Asbestos-Related Trust Funds and the Proposed FACT Act
Money does not grow on trees, nor does it appear out of thin air. For victims of asbestos exposure, it is very costly to undergo treatment. Each claim is different, but at the very least, there are medical bills that need to be paid. While the asbestos trust funds (worth an estimated $30 billion) are designed to compensate the victims, the FACT Act would require more paperwork and could actually end up delaying the compensation process.
As it stands, getting compensation is anything but instantaneous. The asbestos-related trust funds are not actually controlled by the companies that went bankrupt. Rather, the funds are in the hands of a designated “trustee” who makes decisions as to what the standards are and what the compensation will be. For instance, the claimant will have to show evidence of the asbestos related injury, but depending on the trustee for the company, the claimant might have to satisfy certain medical criteria. When it comes to the FACT Act, the information that a claimant gives is subject to public review.
Facts and Figures of the FACT Act
Earlier this month, the Senate Judiciary Committee began considering the Furthering Asbestos Claims Transparency Act (FACT). In essence, HR 1927 Section 3 opens doors for those seeking compensation through asbestos trust funds to have their private information on public display.
“(8) A trust described in paragraph (2) shall, subject to section 107—
“(A) file with the bankruptcy court, not later than 60 days after the end of every quarter, a report that shall be made available on the court’s public docket and with respect to such quarter—”
“(i) describes each demand the trust received from, including the name and exposure history of, a claimant and the basis for any payment from the trust made to such claimant.”
What Could the FACT Act Mean for Victims?
Veterans are particularly susceptible to privacy concerns related to asbestos trusts, as they account for about 30% of all mesothelioma diagnoses due to exposure to asbestos containing materials.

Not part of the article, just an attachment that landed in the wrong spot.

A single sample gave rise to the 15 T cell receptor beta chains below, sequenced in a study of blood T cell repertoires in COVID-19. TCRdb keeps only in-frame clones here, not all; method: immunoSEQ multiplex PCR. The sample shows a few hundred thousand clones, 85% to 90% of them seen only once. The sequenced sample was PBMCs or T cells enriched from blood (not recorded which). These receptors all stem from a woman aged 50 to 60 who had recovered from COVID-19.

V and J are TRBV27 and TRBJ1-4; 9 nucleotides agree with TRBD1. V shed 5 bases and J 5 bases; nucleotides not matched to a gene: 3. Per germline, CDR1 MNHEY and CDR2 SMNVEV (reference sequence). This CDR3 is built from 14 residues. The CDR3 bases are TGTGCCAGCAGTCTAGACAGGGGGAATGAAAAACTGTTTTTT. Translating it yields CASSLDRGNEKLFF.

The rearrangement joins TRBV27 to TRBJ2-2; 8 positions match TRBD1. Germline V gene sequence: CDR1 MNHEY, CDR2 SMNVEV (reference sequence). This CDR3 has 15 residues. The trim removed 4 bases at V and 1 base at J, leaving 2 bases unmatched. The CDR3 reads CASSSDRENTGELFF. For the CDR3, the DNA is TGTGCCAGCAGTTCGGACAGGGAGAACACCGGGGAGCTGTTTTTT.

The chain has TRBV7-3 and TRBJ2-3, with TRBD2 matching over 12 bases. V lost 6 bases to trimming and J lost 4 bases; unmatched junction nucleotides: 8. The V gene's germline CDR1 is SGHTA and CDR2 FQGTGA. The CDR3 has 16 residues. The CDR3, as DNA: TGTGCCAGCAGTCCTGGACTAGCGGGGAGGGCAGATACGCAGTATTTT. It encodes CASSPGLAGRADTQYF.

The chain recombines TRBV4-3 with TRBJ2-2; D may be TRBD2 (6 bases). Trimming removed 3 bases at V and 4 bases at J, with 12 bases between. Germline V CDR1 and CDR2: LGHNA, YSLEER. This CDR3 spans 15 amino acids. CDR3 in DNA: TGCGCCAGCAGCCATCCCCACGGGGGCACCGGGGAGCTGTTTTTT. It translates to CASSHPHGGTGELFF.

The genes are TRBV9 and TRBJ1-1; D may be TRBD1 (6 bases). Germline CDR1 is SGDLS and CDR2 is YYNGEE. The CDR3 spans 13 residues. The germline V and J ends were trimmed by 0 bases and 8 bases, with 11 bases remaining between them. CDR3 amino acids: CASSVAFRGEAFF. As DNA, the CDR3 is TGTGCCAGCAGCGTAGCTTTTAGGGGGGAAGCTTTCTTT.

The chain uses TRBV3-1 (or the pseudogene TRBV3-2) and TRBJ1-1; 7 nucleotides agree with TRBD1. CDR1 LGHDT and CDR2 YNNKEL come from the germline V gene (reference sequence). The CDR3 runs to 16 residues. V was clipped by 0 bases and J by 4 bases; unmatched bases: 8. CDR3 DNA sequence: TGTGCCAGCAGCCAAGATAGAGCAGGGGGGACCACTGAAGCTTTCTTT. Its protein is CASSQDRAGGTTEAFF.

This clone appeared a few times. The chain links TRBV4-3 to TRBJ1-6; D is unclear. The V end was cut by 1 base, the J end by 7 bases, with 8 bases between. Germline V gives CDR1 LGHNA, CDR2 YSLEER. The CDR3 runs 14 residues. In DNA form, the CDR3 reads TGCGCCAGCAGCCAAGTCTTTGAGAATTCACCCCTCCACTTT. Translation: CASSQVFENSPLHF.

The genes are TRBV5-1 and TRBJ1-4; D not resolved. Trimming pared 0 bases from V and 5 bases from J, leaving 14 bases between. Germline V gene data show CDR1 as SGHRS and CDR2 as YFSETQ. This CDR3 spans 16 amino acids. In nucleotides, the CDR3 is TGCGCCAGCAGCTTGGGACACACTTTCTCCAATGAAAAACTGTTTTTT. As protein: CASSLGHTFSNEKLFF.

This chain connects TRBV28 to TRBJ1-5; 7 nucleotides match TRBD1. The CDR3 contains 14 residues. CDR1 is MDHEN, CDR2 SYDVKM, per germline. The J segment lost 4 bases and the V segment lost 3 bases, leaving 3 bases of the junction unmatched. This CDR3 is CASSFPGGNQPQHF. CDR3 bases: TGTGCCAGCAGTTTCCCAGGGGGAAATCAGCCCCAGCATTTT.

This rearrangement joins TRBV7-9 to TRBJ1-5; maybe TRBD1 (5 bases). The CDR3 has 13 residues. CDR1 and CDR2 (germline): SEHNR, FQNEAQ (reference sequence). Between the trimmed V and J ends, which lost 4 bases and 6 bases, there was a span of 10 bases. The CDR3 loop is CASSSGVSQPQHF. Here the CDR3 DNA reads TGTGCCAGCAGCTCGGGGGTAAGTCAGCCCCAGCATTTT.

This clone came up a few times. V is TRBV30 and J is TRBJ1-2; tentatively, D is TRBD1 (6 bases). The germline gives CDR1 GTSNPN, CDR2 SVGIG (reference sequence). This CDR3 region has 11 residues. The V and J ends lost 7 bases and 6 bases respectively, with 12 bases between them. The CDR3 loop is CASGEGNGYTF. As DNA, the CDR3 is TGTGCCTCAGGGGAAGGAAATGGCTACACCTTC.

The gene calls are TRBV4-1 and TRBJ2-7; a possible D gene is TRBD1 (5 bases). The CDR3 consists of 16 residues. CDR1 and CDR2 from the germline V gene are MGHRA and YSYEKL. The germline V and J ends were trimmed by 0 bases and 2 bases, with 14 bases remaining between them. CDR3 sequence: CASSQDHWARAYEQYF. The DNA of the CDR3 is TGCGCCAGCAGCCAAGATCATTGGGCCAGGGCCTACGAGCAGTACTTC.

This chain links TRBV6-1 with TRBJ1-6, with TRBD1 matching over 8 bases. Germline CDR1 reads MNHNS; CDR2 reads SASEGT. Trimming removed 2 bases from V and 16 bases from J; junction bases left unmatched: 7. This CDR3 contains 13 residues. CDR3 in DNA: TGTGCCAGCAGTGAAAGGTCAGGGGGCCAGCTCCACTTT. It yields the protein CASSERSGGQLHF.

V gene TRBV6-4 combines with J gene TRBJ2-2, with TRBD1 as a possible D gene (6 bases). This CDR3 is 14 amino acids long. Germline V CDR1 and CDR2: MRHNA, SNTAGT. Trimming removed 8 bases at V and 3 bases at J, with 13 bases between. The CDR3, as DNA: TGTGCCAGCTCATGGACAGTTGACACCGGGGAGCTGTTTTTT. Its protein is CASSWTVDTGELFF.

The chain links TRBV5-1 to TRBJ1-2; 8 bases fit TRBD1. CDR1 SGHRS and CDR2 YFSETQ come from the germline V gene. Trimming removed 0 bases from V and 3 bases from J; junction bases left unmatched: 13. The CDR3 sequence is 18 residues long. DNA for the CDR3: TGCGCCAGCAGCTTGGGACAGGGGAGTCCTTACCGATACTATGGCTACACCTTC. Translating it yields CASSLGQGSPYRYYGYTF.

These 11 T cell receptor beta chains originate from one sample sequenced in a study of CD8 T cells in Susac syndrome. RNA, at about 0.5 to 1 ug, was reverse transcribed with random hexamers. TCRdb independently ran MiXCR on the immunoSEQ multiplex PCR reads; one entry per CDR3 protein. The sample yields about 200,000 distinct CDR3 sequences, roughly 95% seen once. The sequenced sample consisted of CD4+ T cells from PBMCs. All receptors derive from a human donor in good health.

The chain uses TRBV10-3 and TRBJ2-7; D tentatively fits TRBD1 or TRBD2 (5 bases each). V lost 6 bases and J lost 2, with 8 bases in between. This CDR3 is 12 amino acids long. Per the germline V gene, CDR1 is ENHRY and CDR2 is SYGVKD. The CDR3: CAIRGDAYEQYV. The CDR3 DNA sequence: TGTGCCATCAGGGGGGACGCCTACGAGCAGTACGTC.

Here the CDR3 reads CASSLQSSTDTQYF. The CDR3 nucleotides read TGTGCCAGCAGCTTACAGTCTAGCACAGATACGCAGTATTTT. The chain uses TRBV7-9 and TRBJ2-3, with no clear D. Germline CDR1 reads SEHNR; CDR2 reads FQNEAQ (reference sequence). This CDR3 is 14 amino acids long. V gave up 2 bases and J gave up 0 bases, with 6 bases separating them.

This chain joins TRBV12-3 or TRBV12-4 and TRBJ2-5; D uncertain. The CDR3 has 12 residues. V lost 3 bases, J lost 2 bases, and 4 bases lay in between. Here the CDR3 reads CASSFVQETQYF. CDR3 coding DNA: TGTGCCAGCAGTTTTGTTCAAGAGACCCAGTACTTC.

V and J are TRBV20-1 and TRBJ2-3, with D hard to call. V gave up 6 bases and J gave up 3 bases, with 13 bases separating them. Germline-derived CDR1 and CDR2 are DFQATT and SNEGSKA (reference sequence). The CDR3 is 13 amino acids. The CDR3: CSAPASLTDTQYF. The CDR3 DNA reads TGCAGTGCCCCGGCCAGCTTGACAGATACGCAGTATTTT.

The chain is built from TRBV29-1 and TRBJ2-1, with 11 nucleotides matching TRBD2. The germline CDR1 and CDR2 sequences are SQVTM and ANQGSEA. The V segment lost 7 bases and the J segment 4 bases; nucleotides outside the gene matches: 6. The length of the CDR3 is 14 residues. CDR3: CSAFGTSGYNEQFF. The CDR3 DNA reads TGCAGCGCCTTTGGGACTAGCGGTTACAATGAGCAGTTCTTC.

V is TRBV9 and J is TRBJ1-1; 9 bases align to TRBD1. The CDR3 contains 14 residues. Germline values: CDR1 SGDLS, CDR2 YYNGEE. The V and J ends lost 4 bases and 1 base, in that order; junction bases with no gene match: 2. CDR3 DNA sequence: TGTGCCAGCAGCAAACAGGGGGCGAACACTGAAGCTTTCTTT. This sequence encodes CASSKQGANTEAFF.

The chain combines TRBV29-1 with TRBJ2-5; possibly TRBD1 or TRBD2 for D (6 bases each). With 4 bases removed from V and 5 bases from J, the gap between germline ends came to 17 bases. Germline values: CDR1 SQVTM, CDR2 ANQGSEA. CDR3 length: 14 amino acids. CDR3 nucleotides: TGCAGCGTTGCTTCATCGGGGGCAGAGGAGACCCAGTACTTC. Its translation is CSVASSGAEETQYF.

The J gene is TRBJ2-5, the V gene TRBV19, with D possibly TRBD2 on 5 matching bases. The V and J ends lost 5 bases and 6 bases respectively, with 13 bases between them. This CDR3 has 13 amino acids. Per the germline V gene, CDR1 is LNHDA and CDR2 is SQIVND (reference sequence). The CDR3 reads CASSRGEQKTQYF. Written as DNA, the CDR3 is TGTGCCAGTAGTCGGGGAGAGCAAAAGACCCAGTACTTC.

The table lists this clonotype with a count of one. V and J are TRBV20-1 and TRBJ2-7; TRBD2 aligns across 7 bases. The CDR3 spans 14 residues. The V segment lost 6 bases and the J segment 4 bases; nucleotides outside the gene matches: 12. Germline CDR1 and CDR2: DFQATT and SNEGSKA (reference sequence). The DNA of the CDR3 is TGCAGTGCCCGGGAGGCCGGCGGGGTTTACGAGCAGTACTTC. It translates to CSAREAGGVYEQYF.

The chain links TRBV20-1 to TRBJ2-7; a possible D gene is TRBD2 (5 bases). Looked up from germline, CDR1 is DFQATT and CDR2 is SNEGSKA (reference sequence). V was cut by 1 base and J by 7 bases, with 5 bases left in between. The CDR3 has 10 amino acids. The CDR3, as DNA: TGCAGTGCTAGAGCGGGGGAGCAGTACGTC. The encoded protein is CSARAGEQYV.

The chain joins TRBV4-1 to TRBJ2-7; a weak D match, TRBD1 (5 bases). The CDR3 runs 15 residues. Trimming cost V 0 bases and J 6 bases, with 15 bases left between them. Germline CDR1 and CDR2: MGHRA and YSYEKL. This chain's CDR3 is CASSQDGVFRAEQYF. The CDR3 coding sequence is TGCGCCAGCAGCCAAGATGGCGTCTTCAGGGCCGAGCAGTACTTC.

Organizations that oppose the FACT Act, such as the Vietnam Veterans of America, National Defense Council, and the Air Force Sergeants Association note that the FACT Act needlessly pries into the private information of mesothelioma victims. The FACT Act exposes the victims to possible identity theft, slows the process, and places an undue burden on the victims to publicly expose what state laws protect as private. The FACT Act raises the possibility that companies could get out of compensating those who are sick and dying (due to asbestos exposure) because of how long it might take to get the compensation and get through the paperwork.
Corporate defendants exaggerate accounts of plaintiff fraud in an effort to limit liability. They suggest that it is intended to decrease the possibility that multiple companies will end up paying the same claims. They argue that the FACT Act is designed so that there are no secrets as to what is being claimed, how much, and by whom. This argument, however, fails to acknowledge that the disclosure of this sensitive information would only lead to the re-victimization of mesothelioma victims by allowing their personal information to be released to the public.
Get the Help You Need from Throneberry Law Group
Michael Throneberry is a compassionate, mesothelioma attorney who will help you understand the process. Mr. Throneberry has personal experience with mesothelioma claims and can discuss your possible trust claim. Contact 888-506-1131 today for a free consultation.